There are a series of TV advertisements in NZ with the catch-phrase “Want Better Work Stories”? Today I find I can relate, because this week I’ve been in a world of pain. And the thing is, no matter how creative we like to think we are, there is no way to make an injury exacerbated by writing sound exciting. Forget sympathy; blank stares and careful “ohs” have been the order of this week.
Fortunately when it comes to our art, nothing is wasted so here are my thoughts on injuries and the writing process:
1. The Nature of the Injury.
My injury is the result of a car accident that occurred a very long time ago. For the most part it’s managed by good workplace set up, watching my posture and exercise. However sometimes things slip. We’re in the middle of winter in NZ, and I’ve taken to writing with my laptop on my knee next to the fire. Between long hours and intense concentration, I failed to notice the tightening of my trapezium muscles until they were granite hard. Sadly the result of this left me looking more Quasimodo than Venus de Milo.
For our protagonists, injury is usually inevitable, whether it’s emotional or physical. In epic fantasy where physical combat is par for the course, and our characters are often journeying through harsh environments and weather conditions, physical injury of some kind is expected. As a writer the challenge is to make sure that injury is story-worthy. Let it enhance rather than stall the story.
2. Why Suffering is Good.
Injury leads to suffering – and looking at the big picture suffering can be very good. Can you think of a single captivating character who didn’t suffer in some way, shape or form? Frodo suffered carrying the One Ring, losing almost everything he once valued. Aslan endured humiliation and death to save Edmund. CS Lewis described the event in great detail, yet with great sensitivity, so we could experience to some extent the nature of his suffering – and love him for it. To this day he is one of my favourite characters and that scene still makes me cry.
I came across a great quote this week, attributed to Kahlil Gibran:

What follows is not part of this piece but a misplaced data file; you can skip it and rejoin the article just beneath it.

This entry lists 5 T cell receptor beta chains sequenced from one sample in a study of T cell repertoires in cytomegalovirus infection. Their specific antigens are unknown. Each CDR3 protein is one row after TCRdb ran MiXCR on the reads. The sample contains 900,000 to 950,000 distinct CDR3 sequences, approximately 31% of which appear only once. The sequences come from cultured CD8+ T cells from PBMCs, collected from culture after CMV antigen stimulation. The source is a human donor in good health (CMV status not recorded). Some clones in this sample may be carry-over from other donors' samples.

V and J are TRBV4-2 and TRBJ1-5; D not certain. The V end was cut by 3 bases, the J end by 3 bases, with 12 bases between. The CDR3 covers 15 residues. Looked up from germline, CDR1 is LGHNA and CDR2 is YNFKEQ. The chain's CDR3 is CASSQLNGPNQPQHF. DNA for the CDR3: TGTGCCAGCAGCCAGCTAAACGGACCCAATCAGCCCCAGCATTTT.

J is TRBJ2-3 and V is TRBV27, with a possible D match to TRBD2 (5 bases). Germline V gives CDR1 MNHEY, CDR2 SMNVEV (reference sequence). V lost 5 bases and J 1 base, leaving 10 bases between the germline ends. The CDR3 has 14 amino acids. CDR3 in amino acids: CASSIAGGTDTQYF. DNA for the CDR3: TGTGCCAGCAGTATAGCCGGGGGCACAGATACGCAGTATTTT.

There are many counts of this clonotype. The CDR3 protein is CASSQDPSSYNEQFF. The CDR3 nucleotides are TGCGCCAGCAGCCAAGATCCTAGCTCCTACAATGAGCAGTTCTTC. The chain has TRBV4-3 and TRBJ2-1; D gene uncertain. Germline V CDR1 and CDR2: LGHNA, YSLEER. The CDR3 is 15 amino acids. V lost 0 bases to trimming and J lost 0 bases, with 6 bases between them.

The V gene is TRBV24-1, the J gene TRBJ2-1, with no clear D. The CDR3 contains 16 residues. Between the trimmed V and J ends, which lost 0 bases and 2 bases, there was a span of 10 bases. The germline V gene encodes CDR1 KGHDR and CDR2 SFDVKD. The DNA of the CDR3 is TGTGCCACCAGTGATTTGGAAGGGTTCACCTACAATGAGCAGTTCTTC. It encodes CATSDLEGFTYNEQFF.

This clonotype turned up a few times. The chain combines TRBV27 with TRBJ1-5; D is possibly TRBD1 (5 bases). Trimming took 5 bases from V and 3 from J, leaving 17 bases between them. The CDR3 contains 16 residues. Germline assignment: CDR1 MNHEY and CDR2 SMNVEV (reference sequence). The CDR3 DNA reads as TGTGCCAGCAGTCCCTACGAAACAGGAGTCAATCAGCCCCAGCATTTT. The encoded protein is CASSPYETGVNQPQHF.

Out of suffering have emerged the strongest souls; the most massive characters are seared with scars.
Because it’s only when our characters are tested we find out whether they are truly heroic or have feet of clay.
However suffering is only good if it leads to positive change. As the injured writer in point I’m not loving the injury, but the pain is motivating me to improve my writing environment and hopefully be a healthier, more productive writer.
3. When Injury Effects Plot.
There are times when the injury is so severe it can hijack the plot. On a very practical level, if I don’t sort out my neck pain there won’t be any plot full stop. It’s a bit the same with character injuries. Injure your protagonist too severely and the whole story will lose momentum and grind to a halt. However get it right and your injury can add to the tension already at work in the story.
Tolkien did a great job of this when Frodo is badly injured just before he arrives at Rivendell. The actual chase and injury has great pace and tension, but the recovery occurs during a transition scene. Frodo is unconscious for several days, but it adds weight to the gathering together and meeting of the big political players. Frodo and the reader are spared the waiting period and are privy to the outcome of the many meetings. The severity of Frodo’s injury is established, as is the marvel of Elvish medicine. And Frodo’s injury by the enemy’s sword becomes symbolic of one of the side-effects of being ring-bearer; the ability to cross over into the shadowy realm of the wraiths. Later in the story the injury comes into play, growing cold whenever the wraiths are near.
Does your character’s injury enhance the plot on multiple levels like this?
4. Treating the Fictional Injury.
One of the biggest complaints you hear about fantasy stories is that a character will be injured in a swordfight, and with a bit of bandage and a few herbs they are hale and healthy again. Personally this is why I love magical medicine – who is to say those herbs can’t do what modern medicine can’t. However if you are going to inflict wounds, and your world doesn’t support magical healing, do some research. How long does it take for infection to set in? How would the wound behave? How long to recover? You don’t need to give a clinical blow-by-blow, but always ask yourself does this feel real?
5. Creative License:
The advantage of being creative is it’s your story and you get to tell it however you want. If the writing injury is failing to garner sympathy look for a more colourful way of getting your story across. I find ‘it’s an old injury – from an old car accident’, tends to go across better than ‘I’ve been sitting funny’. Even if you need to pad it out for emphasis:
I was sitting on the back of a trailer, whilst being driven to work on an apricot orchard. One minute I’m laughing with my co-workers, the next the trailer comes off the back of the car and I’m left in a tangle of bodies on a dirt road before our boss even realised what had happened. Bad bruising, torn trapezium muscles and six weeks in a neck brace.
Much better story don’t you think. All true. It’s just it happened 20 years ago. At the end of the day it’s all about the story, so make those injuries work for you!
How about you? Have you ever been injured in the line of writing? Or do you handle injuries in your stories? Realism, magic, or clever plot manipulation?